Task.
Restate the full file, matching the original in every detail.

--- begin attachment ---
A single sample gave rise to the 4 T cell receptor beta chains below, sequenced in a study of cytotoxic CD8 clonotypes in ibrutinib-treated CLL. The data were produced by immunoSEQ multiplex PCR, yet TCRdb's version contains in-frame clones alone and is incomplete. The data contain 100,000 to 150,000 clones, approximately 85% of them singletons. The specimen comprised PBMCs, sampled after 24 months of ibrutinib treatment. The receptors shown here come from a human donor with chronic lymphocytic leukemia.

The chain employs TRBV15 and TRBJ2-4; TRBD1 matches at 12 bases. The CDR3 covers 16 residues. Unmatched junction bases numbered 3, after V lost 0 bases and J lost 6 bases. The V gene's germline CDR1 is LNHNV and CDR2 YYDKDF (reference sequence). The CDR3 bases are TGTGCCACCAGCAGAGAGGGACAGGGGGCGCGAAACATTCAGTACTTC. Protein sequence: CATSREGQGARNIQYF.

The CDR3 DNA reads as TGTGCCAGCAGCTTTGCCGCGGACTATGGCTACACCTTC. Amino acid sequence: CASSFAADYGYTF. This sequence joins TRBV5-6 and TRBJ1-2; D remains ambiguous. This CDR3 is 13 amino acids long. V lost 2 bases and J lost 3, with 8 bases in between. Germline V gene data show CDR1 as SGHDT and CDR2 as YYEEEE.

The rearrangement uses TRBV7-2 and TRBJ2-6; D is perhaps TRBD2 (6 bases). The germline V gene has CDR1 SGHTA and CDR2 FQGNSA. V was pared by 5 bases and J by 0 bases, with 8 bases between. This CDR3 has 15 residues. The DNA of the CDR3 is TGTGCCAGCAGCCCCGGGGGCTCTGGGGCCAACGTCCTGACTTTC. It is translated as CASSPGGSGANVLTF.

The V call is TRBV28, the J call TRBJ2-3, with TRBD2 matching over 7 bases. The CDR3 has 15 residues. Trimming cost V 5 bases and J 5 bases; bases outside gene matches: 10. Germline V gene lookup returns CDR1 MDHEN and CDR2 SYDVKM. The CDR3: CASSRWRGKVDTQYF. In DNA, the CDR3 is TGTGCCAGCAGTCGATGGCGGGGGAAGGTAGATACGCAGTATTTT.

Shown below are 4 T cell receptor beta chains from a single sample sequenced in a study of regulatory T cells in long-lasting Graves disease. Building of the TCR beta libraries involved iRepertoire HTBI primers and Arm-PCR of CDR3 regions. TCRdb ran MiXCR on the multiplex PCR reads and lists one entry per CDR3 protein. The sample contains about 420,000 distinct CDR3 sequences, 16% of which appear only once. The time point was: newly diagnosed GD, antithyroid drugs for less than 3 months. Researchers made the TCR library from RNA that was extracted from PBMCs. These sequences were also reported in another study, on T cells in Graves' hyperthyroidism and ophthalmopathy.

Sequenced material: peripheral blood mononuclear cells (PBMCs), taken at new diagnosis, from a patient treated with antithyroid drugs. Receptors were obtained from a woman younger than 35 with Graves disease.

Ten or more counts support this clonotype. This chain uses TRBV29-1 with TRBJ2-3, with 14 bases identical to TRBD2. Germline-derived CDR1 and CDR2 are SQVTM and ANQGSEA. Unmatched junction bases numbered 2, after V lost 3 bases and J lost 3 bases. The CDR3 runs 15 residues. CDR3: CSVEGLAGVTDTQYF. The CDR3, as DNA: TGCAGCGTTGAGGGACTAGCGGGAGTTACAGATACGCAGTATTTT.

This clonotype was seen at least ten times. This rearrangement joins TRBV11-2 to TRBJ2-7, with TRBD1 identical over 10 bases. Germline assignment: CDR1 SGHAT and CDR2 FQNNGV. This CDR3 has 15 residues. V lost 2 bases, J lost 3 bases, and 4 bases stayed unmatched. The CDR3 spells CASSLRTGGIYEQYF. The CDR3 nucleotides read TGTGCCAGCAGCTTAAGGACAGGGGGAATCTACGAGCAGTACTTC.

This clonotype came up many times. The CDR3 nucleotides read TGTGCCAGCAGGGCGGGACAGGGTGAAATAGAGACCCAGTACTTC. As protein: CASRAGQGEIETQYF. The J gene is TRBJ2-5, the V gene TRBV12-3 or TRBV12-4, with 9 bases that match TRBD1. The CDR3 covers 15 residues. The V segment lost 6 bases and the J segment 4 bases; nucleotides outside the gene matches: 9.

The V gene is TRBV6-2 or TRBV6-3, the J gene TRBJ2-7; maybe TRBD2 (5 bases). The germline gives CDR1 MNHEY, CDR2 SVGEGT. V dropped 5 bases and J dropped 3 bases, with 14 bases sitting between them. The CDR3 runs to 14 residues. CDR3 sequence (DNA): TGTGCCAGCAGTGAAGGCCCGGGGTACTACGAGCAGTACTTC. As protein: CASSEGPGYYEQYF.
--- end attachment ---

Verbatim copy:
A single sample gave rise to the 4 T cell receptor beta chains below, sequenced in a study of cytotoxic CD8 clonotypes in ibrutinib-treated CLL. The data were produced by immunoSEQ multiplex PCR, yet TCRdb's version contains in-frame clones alone and is incomplete. The data contain 100,000 to 150,000 clones, approximately 85% of them singletons. The specimen comprised PBMCs, sampled after 24 months of ibrutinib treatment. The receptors shown here come from a human donor with chronic lymphocytic leukemia.

The chain employs TRBV15 and TRBJ2-4; TRBD1 matches at 12 bases. The CDR3 covers 16 residues. Unmatched junction bases numbered 3, after V lost 0 bases and J lost 6 bases. The V gene's germline CDR1 is LNHNV and CDR2 YYDKDF (reference sequence). The CDR3 bases are TGTGCCACCAGCAGAGAGGGACAGGGGGCGCGAAACATTCAGTACTTC. Protein sequence: CATSREGQGARNIQYF.

The CDR3 DNA reads as TGTGCCAGCAGCTTTGCCGCGGACTATGGCTACACCTTC. Amino acid sequence: CASSFAADYGYTF. This sequence joins TRBV5-6 and TRBJ1-2; D remains ambiguous. This CDR3 is 13 amino acids long. V lost 2 bases and J lost 3, with 8 bases in between. Germline V gene data show CDR1 as SGHDT and CDR2 as YYEEEE.

The rearrangement uses TRBV7-2 and TRBJ2-6; D is perhaps TRBD2 (6 bases). The germline V gene has CDR1 SGHTA and CDR2 FQGNSA. V was pared by 5 bases and J by 0 bases, with 8 bases between. This CDR3 has 15 residues. The DNA of the CDR3 is TGTGCCAGCAGCCCCGGGGGCTCTGGGGCCAACGTCCTGACTTTC. It is translated as CASSPGGSGANVLTF.

The V call is TRBV28, the J call TRBJ2-3, with TRBD2 matching over 7 bases. The CDR3 has 15 residues. Trimming cost V 5 bases and J 5 bases; bases outside gene matches: 10. Germline V gene lookup returns CDR1 MDHEN and CDR2 SYDVKM. The CDR3: CASSRWRGKVDTQYF. In DNA, the CDR3 is TGTGCCAGCAGTCGATGGCGGGGGAAGGTAGATACGCAGTATTTT.

Shown below are 4 T cell receptor beta chains from a single sample sequenced in a study of regulatory T cells in long-lasting Graves disease. Building of the TCR beta libraries involved iRepertoire HTBI primers and Arm-PCR of CDR3 regions. TCRdb ran MiXCR on the multiplex PCR reads and lists one entry per CDR3 protein. The sample contains about 420,000 distinct CDR3 sequences, 16% of which appear only once. The time point was: newly diagnosed GD, antithyroid drugs for less than 3 months. Researchers made the TCR library from RNA that was extracted from PBMCs. These sequences were also reported in another study, on T cells in Graves' hyperthyroidism and ophthalmopathy.

Sequenced material: peripheral blood mononuclear cells (PBMCs), taken at new diagnosis, from a patient treated with antithyroid drugs. Receptors were obtained from a woman younger than 35 with Graves disease.

Ten or more counts support this clonotype. This chain uses TRBV29-1 with TRBJ2-3, with 14 bases identical to TRBD2. Germline-derived CDR1 and CDR2 are SQVTM and ANQGSEA. Unmatched junction bases numbered 2, after V lost 3 bases and J lost 3 bases. The CDR3 runs 15 residues. CDR3: CSVEGLAGVTDTQYF. The CDR3, as DNA: TGCAGCGTTGAGGGACTAGCGGGAGTTACAGATACGCAGTATTTT.

This clonotype was seen at least ten times. This rearrangement joins TRBV11-2 to TRBJ2-7, with TRBD1 identical over 10 bases. Germline assignment: CDR1 SGHAT and CDR2 FQNNGV. This CDR3 has 15 residues. V lost 2 bases, J lost 3 bases, and 4 bases stayed unmatched. The CDR3 spells CASSLRTGGIYEQYF. The CDR3 nucleotides read TGTGCCAGCAGCTTAAGGACAGGGGGAATCTACGAGCAGTACTTC.

This clonotype came up many times. The CDR3 nucleotides read TGTGCCAGCAGGGCGGGACAGGGTGAAATAGAGACCCAGTACTTC. As protein: CASRAGQGEIETQYF. The J gene is TRBJ2-5, the V gene TRBV12-3 or TRBV12-4, with 9 bases that match TRBD1. The CDR3 covers 15 residues. The V segment lost 6 bases and the J segment 4 bases; nucleotides outside the gene matches: 9.

The V gene is TRBV6-2 or TRBV6-3, the J gene TRBJ2-7; maybe TRBD2 (5 bases). The germline gives CDR1 MNHEY, CDR2 SVGEGT. V dropped 5 bases and J dropped 3 bases, with 14 bases sitting between them. The CDR3 runs to 14 residues. CDR3 sequence (DNA): TGTGCCAGCAGTGAAGGCCCGGGGTACTACGAGCAGTACTTC. As protein: CASSEGPGYYEQYF.